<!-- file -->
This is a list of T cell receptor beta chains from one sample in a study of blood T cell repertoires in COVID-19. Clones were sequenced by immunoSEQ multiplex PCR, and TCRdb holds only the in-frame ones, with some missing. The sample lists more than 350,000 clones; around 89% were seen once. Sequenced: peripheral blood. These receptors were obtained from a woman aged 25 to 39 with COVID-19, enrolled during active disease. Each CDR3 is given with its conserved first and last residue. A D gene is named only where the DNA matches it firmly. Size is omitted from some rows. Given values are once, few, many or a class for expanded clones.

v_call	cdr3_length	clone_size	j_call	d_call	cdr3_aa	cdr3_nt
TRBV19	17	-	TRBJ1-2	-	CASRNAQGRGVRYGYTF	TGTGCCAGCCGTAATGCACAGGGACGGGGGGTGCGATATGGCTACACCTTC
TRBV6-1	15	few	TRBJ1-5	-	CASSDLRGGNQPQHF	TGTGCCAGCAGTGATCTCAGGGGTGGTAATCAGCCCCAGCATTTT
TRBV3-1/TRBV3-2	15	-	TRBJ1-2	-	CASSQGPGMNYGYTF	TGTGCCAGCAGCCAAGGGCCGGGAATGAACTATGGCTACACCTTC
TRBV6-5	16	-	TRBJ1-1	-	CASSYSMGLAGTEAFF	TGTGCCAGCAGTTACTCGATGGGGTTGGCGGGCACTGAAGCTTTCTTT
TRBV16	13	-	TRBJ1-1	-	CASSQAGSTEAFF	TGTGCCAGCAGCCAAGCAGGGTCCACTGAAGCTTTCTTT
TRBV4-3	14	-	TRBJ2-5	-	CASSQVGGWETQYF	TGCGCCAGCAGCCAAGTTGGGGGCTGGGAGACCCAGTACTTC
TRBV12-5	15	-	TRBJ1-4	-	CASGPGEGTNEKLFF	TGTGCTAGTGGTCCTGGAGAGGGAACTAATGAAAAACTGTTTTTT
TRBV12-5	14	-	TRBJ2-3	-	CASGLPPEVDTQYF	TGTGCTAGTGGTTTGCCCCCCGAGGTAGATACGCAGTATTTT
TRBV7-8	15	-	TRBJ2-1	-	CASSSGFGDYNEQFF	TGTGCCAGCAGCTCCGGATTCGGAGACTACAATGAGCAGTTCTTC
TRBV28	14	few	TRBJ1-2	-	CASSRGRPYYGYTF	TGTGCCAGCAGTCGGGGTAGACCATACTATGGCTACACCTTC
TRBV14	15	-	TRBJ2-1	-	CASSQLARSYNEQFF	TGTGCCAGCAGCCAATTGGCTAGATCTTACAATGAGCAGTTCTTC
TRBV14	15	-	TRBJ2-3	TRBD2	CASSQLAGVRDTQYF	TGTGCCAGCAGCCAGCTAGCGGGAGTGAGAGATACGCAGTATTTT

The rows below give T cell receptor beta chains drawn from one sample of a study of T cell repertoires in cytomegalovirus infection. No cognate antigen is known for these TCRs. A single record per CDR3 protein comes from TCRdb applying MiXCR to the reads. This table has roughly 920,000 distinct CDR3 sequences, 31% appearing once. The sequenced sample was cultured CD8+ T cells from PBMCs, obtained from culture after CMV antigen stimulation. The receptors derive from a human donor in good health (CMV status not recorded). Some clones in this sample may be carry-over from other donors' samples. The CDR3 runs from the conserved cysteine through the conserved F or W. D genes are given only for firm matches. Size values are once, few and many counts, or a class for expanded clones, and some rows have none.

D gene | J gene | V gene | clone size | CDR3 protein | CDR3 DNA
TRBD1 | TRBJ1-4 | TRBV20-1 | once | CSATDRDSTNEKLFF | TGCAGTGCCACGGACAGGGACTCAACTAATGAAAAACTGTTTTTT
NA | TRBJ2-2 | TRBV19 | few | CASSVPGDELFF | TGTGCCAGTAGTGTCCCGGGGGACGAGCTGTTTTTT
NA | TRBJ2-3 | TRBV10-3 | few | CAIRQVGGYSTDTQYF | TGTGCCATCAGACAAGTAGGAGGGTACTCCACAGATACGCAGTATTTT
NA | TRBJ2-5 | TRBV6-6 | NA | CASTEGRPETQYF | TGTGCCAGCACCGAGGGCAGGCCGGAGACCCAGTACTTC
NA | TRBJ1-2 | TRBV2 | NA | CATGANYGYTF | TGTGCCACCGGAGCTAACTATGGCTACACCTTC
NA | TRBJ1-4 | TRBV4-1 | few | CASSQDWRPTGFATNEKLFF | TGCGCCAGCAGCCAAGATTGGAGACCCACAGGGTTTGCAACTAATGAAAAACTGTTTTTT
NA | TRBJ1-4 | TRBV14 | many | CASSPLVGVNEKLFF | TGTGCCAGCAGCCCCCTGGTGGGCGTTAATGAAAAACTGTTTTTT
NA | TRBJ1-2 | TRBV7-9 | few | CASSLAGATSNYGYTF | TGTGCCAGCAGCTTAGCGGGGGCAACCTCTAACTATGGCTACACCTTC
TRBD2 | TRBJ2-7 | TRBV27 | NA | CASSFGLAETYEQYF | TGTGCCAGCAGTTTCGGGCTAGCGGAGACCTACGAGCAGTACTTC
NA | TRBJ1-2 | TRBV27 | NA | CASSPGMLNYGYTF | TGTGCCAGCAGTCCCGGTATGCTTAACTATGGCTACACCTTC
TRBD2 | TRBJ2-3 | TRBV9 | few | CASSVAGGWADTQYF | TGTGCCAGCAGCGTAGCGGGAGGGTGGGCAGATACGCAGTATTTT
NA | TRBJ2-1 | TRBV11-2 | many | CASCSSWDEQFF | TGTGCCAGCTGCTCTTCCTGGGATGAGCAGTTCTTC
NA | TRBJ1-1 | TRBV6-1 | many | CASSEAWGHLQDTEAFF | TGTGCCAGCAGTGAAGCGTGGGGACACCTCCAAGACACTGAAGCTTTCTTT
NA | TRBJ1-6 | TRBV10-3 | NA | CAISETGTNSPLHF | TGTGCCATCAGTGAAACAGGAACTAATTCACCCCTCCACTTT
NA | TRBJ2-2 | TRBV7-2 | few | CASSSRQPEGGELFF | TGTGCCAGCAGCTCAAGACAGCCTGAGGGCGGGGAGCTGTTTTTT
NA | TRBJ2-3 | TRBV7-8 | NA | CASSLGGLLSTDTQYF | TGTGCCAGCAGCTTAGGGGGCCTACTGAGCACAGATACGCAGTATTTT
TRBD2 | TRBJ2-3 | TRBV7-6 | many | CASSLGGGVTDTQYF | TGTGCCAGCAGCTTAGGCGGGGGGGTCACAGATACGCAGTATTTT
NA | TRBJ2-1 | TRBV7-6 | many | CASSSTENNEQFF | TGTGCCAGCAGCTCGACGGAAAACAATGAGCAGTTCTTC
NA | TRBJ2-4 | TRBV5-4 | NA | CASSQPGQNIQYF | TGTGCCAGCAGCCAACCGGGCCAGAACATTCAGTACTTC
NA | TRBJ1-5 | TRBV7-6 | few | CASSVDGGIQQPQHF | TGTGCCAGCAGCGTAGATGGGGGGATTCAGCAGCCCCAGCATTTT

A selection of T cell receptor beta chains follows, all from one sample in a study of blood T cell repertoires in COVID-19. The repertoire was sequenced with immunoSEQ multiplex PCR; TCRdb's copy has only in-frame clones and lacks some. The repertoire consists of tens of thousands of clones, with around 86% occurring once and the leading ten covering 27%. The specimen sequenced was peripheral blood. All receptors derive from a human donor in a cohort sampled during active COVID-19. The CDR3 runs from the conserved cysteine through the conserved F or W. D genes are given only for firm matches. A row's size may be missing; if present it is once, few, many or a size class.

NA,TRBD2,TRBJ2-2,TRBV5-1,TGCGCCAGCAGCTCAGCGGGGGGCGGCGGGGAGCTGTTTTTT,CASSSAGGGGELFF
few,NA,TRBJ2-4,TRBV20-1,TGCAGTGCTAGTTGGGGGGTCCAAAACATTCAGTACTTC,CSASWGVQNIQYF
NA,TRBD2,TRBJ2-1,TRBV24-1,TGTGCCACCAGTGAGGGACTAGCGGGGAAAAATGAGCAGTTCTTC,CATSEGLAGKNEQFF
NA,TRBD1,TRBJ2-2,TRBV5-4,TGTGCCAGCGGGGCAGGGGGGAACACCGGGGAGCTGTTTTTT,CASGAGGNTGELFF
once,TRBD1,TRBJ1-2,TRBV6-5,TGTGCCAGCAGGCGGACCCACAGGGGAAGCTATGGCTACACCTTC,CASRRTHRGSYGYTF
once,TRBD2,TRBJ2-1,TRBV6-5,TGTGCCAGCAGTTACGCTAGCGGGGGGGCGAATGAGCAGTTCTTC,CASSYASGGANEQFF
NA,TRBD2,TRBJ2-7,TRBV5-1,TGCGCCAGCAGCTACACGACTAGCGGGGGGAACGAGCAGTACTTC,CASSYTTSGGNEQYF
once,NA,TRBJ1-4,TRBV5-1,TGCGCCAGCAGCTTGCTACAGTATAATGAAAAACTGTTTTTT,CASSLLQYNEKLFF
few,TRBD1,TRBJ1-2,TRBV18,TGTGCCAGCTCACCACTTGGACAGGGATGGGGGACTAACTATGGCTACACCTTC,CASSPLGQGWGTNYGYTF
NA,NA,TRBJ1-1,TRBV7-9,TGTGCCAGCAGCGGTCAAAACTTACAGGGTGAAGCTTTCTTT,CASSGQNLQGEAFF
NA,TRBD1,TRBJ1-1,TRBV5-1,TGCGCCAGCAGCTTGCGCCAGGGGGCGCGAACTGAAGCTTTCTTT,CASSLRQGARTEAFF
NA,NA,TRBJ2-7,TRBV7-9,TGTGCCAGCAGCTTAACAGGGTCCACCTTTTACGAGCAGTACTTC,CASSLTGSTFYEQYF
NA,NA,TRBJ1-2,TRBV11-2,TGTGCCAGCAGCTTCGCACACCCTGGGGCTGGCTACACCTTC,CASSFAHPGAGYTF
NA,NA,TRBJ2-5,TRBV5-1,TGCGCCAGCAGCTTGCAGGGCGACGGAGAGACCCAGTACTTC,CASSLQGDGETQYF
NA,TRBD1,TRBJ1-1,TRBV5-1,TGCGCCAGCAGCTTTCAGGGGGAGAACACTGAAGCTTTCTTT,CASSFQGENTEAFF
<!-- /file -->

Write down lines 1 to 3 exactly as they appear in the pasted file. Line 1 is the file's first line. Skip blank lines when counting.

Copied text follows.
This is a list of T cell receptor beta chains from one sample in a study of blood T cell repertoires in COVID-19. Clones were sequenced by immunoSEQ multiplex PCR, and TCRdb holds only the in-frame ones, with some missing. The sample lists more than 350,000 clones; around 89% were seen once. Sequenced: peripheral blood. These receptors were obtained from a woman aged 25 to 39 with COVID-19, enrolled during active disease. Each CDR3 is given with its conserved first and last residue. A D gene is named only where the DNA matches it firmly. Size is omitted from some rows. Given values are once, few, many or a class for expanded clones.

v_call	cdr3_length	clone_size	j_call	d_call	cdr3_aa	cdr3_nt
TRBV19	17	-	TRBJ1-2	-	CASRNAQGRGVRYGYTF	TGTGCCAGCCGTAATGCACAGGGACGGGGGGTGCGATATGGCTACACCTTC